If the world allows climate responsibility and growth and development to become set against each other, the argument is lost from the start. The world has both the technology and the economic understanding to move forward strongly on both simultaneously. Indeed, if it fails on one, it fails on the other.
Leadership must come from the top and from heads of state. Actions on both mitigation and adaptation must look across the entire economy from cities to tax systems. Therefore, the problem of climate change is too wide to be relegated only to one or two individual government departments or ministries. Indeed, when it comes to making the global deal it must be the heads of governments who commit to action. Therefore, it is vital that united and decisive leadership is displayed by world leaders. The statements by presidents and prime ministers alike that the investment in this financial crisis should be around green technology are to be welcomed. Encouragingly, some stimulus investment packages announced to date, with notable examples of Korea and China, contain substantial sustainable investment measures. This suggests that greener, more sustainable growth is being recognized as the only type of growth for the 21st century.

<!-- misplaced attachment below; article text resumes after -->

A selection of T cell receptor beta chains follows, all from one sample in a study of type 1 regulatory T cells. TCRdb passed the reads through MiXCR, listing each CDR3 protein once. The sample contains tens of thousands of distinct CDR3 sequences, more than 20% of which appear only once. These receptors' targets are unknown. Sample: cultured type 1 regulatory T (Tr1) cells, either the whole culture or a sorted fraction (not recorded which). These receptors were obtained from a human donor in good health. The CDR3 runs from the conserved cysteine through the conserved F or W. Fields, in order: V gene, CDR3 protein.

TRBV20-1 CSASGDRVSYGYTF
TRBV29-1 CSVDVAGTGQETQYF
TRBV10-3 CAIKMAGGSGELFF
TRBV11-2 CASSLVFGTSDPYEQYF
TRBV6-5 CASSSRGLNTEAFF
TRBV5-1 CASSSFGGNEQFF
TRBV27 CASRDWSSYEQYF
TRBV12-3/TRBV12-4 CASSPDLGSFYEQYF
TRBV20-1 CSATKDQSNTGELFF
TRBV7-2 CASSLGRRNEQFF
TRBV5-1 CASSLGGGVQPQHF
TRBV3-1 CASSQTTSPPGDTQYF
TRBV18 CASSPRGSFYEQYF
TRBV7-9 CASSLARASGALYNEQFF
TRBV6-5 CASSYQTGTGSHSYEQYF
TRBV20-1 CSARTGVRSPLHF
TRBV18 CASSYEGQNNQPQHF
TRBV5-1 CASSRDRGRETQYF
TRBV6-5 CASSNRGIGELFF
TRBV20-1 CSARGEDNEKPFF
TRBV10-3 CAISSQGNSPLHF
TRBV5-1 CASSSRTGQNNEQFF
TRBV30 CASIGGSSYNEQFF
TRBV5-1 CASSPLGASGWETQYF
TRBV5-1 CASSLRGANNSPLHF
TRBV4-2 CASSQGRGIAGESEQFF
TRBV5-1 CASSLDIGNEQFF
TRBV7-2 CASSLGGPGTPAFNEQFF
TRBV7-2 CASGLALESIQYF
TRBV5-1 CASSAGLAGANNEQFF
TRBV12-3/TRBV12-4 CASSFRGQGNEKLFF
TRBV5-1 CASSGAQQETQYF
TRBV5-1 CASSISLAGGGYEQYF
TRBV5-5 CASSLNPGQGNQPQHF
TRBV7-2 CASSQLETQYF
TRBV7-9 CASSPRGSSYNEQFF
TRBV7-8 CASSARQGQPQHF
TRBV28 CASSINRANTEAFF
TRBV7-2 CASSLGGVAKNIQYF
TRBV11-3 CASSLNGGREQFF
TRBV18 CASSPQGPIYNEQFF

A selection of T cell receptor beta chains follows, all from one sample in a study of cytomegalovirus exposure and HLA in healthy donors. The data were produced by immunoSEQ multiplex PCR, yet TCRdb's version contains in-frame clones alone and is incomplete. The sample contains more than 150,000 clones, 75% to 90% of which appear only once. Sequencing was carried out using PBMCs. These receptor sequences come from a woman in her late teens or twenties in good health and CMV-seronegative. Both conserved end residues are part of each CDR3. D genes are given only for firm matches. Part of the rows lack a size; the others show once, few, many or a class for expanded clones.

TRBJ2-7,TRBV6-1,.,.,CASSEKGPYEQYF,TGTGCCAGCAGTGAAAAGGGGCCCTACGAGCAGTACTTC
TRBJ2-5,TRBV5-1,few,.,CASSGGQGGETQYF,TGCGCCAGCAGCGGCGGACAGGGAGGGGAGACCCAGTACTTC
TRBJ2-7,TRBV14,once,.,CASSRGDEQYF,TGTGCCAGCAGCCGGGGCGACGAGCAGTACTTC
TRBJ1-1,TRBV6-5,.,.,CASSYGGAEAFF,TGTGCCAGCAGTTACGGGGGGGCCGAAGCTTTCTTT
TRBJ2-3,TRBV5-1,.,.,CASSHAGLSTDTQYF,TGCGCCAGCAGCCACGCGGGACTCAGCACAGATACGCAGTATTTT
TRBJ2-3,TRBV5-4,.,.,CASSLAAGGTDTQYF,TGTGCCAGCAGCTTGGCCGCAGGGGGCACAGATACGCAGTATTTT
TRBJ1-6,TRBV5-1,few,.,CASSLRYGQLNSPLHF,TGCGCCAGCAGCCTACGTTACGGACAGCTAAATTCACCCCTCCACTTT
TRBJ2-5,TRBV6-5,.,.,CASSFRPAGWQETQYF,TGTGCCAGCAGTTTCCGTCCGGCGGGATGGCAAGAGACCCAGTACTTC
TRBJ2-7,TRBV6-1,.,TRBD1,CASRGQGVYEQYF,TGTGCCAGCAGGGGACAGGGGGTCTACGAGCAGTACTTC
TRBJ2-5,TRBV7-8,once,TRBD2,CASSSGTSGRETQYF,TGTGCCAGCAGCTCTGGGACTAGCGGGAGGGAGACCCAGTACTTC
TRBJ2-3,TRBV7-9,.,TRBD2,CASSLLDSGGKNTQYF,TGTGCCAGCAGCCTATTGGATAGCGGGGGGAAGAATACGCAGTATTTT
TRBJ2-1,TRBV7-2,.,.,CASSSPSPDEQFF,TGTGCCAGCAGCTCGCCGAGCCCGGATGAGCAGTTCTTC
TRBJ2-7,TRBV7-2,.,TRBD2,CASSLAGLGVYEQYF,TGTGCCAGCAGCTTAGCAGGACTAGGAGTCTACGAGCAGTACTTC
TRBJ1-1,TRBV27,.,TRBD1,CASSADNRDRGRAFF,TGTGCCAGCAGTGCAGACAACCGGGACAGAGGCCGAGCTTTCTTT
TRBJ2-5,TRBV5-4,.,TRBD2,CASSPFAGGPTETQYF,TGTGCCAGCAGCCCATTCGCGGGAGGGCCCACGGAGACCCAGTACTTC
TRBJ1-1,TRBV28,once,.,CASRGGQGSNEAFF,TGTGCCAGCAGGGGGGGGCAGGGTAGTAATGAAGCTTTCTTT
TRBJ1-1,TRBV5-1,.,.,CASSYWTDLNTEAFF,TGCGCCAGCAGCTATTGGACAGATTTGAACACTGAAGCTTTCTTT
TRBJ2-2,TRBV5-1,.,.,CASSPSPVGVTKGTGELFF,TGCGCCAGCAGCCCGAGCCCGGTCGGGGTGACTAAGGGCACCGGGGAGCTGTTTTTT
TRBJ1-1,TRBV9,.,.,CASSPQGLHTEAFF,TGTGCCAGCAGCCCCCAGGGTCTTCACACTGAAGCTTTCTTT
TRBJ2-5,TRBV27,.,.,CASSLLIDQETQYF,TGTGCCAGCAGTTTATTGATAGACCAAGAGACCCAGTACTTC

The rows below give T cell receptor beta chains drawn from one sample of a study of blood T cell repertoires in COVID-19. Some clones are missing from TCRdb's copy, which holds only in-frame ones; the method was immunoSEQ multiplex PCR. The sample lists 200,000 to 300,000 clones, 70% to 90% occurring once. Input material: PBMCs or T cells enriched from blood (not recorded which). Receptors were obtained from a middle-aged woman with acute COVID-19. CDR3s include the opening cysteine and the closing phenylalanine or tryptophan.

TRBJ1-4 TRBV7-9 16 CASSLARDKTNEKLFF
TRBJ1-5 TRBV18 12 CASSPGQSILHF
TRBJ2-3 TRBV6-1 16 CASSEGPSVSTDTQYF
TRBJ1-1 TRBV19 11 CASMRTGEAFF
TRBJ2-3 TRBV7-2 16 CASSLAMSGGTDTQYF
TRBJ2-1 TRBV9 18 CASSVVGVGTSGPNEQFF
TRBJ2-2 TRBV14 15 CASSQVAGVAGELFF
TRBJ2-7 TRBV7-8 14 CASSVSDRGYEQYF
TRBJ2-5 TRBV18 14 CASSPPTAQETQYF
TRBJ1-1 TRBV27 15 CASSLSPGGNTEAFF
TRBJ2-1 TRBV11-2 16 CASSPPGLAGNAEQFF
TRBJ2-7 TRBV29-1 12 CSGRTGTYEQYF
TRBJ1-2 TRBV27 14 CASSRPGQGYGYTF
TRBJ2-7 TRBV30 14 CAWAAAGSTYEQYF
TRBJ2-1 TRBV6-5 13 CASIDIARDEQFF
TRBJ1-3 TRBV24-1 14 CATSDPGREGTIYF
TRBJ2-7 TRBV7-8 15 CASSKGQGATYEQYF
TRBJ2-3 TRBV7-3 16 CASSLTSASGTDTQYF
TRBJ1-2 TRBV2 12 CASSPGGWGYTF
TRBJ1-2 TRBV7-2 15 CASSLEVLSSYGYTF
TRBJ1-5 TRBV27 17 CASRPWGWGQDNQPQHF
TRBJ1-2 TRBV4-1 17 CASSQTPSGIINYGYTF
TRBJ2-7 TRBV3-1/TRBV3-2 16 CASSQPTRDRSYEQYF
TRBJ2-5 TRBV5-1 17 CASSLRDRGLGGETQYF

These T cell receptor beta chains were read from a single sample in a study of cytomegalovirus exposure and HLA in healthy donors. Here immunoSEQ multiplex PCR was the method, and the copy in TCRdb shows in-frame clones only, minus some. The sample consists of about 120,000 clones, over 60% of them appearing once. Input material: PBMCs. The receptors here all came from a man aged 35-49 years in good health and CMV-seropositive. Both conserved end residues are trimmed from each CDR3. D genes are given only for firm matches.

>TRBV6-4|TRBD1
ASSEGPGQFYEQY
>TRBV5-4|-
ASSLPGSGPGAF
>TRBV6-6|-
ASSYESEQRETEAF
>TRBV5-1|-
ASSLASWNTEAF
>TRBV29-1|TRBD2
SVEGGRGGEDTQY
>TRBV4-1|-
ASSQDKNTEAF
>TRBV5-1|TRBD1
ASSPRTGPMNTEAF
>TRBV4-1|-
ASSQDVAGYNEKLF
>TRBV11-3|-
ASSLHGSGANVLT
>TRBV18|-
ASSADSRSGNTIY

Action is not led only from the top: it will be the individual understanding of citizens, of non-governmental organizations (NGOs) and of communities that will drive forward this debate. It is striking, notwithstanding the economic crisis, that in national political debates around the world climate change is high on the agenda. This is now an electoral issue; people are pressing their leaders to act. The understanding and demands of members of the public are the most fundamental drivers of political change. It will be this voice that will carry us through to a more responsible future.
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